Although Aaron Boone's work began months ago, he knows the real work begins now
With camp open, Boone is Yankees skipper in both title and uniform
Boone had indeed been working since even before he accepted the job, but roughly 10 weeks after that day, at his press conference signaling the opening of his first Spring Training camp, he admitted that it all began to truly sink in the minute he arrived at Steinbrenner Field.
"It was a bit surreal coming here, but I've had a lot of those moments the last couple of months," Boone smiled. "It was special walking down the halls into the clubhouse, and into my office, and down to the dugout for the first time, getting the lay of the land and the feel of the facilities. It's understanding that now is the time, and feeling the excitement that goes with that because of the group of guys we've assembled."
Boone's biggest mission so far has been building relationships, and indeed, he did hit the ground running in that endeavor from the minute he signed on.
"Obviously, the more you know your players and their strengths and weaknesses, the better off you are," he said. "One of the things that was important to me when I got this job was to start the clock in building relationships, and we've been doing that."
Now, though, as camp opens and the first exhibition game looms in 10 days, the focus has to shift to giving 25 (and more) New York Yankees players the best chance to finish the season nine months from now as World Champions - and that is where the relationships he has built become even more important.
"In Spring Training, it's about getting individuals ready to play, and that's a little bit different for each player," Boone said. "We do things as a team concept, but I view this as the time where we need to get individuals ready, to where they're performing at their best when we break camp. The biggest challenge is really tapping into each guy and steering them into their best performance when we leave here."
Over the next six weeks, Boone will get his first tastes of in-game decision making, and his first true taste of how to manage his players' workloads so that he can maximize their potential. Once again, however, it's not so much knowing those X's and O's, so to speak, as much as knowing how to move them around.
"We have an action plan of how we want things to play out, and hopefully, the instincts you have as the guy in control of the game come out in a positive way," Boone said, "but all the prep you put in puts you in that position. We've been working on that the last couple months, getting to know everyone in the organization and what their roles might be, and that helps you make quality decisions when you get into game time."
He knows, though, that days will come where he doesn't know anything, let alone everything.
"I don't think I've been blindsided by anything yet, although I know it's coming," Boone smiled. "I understand there will be things that happen over the course of a season that I haven't accounted for yet, but to this point, I feel like I've jumped right into the organization. When I first got the job, it was a whirlwind getting going, but seeing just the solid ground this organization is built on took me aback a little bit. I've just tried to jump in and be a part of that machine if you will, and the last few months have just been getting up to speed in doing that - but I know it's coming."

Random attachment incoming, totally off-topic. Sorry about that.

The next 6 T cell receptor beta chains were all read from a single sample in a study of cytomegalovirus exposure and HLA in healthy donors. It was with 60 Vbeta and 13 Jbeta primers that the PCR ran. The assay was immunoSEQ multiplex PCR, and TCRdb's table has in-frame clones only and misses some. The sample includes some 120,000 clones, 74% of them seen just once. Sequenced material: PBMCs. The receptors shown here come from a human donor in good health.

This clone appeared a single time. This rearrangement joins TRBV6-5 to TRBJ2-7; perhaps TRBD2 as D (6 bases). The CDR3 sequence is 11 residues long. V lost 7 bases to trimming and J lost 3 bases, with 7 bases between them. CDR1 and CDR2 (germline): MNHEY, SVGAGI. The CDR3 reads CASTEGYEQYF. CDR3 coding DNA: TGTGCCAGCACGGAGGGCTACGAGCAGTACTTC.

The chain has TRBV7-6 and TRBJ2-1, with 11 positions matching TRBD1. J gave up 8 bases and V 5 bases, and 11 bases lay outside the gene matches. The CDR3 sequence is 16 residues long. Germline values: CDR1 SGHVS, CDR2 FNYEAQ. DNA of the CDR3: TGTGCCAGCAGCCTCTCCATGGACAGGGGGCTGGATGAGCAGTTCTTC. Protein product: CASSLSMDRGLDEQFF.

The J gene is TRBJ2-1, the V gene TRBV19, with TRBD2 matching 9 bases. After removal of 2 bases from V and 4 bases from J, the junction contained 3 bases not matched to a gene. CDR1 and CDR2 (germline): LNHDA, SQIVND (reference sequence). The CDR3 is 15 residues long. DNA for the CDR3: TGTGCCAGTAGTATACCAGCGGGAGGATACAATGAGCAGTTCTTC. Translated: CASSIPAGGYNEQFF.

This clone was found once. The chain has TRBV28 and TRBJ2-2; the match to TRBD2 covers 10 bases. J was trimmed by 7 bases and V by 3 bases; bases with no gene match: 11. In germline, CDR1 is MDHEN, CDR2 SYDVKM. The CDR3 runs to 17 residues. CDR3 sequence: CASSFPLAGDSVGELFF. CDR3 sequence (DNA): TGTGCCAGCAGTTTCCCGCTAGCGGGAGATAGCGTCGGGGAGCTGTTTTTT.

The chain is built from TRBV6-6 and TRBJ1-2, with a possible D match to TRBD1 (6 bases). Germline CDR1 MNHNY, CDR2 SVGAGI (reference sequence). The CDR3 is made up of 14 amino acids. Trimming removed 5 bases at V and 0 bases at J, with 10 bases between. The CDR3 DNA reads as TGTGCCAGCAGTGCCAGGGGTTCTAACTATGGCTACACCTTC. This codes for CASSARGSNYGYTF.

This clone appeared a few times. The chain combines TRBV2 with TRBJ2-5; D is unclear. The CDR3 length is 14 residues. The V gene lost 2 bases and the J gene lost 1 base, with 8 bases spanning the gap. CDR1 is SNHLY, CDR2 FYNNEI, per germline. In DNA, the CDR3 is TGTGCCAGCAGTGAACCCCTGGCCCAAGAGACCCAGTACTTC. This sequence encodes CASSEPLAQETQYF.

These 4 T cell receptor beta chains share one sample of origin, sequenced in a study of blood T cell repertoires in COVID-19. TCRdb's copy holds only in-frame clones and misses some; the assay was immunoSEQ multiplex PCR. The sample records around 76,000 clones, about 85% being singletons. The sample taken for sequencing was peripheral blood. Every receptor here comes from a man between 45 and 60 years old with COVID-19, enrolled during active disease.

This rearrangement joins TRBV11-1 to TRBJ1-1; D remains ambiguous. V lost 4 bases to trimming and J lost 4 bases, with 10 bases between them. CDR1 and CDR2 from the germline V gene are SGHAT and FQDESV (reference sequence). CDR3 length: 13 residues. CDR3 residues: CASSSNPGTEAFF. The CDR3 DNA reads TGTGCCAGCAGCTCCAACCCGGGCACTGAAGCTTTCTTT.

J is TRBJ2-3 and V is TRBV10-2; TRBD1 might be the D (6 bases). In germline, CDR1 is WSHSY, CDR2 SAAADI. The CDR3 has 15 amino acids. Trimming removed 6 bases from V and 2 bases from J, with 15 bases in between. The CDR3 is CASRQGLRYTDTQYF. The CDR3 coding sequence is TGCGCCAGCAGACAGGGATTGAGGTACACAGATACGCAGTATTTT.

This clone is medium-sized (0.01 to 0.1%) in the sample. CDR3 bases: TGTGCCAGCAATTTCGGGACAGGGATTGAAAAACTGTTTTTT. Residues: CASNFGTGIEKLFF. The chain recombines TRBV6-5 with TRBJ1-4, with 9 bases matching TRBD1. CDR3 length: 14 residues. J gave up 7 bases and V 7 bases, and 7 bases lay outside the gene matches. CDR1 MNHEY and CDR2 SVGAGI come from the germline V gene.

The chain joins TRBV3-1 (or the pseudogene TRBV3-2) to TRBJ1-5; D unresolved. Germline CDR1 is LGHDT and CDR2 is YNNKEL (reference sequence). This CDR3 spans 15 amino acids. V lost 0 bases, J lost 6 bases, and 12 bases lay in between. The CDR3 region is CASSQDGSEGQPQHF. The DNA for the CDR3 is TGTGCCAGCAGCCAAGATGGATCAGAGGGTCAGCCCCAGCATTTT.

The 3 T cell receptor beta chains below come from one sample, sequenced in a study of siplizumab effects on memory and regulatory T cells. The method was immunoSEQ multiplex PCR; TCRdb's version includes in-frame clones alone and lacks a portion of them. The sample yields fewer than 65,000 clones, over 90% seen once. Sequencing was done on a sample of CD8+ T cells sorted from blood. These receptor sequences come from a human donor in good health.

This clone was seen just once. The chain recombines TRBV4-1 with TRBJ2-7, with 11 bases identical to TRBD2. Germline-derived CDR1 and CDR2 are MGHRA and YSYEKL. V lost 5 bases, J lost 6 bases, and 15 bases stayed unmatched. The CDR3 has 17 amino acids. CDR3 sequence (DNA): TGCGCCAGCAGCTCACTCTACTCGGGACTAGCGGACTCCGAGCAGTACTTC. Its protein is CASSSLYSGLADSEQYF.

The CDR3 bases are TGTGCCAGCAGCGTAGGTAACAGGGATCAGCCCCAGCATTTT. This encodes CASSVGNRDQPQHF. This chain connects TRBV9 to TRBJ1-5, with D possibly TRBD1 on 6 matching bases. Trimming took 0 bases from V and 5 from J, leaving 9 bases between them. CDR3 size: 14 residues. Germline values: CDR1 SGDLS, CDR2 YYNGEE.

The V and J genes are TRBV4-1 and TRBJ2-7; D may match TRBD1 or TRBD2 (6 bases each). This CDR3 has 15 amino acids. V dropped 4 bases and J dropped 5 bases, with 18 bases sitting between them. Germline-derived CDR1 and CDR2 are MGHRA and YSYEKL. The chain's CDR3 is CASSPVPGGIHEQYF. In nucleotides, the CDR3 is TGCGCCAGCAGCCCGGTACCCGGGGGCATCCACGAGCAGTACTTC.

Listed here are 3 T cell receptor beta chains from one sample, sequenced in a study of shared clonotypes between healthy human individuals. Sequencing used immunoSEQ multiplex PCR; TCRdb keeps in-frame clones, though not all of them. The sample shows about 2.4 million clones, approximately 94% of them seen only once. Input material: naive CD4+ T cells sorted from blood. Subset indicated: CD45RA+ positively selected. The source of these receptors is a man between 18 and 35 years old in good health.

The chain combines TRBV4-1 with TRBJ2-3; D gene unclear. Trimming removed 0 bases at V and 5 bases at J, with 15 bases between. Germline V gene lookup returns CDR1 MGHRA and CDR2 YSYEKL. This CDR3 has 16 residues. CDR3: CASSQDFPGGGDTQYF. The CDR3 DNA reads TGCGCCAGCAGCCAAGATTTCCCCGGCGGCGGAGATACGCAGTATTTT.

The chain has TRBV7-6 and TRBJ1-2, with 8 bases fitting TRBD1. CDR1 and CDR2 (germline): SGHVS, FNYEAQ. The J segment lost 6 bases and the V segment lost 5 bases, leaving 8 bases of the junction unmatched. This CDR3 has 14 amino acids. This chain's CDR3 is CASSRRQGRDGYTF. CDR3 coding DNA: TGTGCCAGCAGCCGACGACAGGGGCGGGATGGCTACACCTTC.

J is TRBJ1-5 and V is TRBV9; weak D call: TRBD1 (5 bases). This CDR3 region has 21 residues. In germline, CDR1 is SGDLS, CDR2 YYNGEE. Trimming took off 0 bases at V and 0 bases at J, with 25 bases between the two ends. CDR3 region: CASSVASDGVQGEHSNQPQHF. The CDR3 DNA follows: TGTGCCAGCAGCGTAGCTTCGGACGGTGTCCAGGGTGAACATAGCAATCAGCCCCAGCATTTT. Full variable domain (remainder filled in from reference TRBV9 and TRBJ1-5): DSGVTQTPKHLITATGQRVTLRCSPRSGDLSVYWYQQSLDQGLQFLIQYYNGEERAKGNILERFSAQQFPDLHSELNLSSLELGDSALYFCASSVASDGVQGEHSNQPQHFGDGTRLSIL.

When it comes to times of trouble, Boone will have several voices to lean on from both his past and his present; he will, of course, be able to go to father Bob, who is a Nationals front office executive by trade but a Boone by birth, and in his spring-opening presser, Aaron specifically went into detail about how Joe Torre, for example, was able to be a beacon of guiding light in the whirlwind time when Boone was traded to the Yankees in 2003.
"I remember walking into Joe's office, and seeing his soothing nature and ability to put me at ease in what was a whirlwind time," Boone said. "Hopefully, I can take a little piece of what I think made him great into this job."
He'll also use his broadcast experience, and his family legacy of baseball - "My family conversations have always been about baseball, because that's what we know," Aaron said, "and I went from the field to the booth, so I was living this game every day like everyone else, albeit in maybe a different way" - but in the end, no matter what comes at him, he knows the goal.
"Dellin is right - the World Series would be a great year," Boone said, referencing comments Dellin Betances had made to the media earlier in the day. "We understand the expectations, and it's exciting for me to hear those comments. Last year was great, and a lot of these guys came of age and viewed it as a successful season, but what stands out in that room right now is that every one of these guys has the hunger. We understand it's a tough road, but there's a lot of little things that allow you to be a championship club that we want to dive into, and from what I can tell, the hunger in these guys is real."
The Yankees seemingly do have a lot to prove, but when asked if he might be the one with the most on that docket, Boone shrugged off the notion just a little bit.
"Um, okay?" he asked quizzically. "I understand where we are - it's the New York Yankees - and obviously, having never done this before, I understand that people can't wait to see how I go about things, and it's interesting to see how that unfolds. But, I'm consumed with the job and being great at it, and my biggest goal is to be able to impact our guys in a way that allows us to take the next step and become a championship club."
The time to start that step has come, and so it is time, once again, to hit the ground running.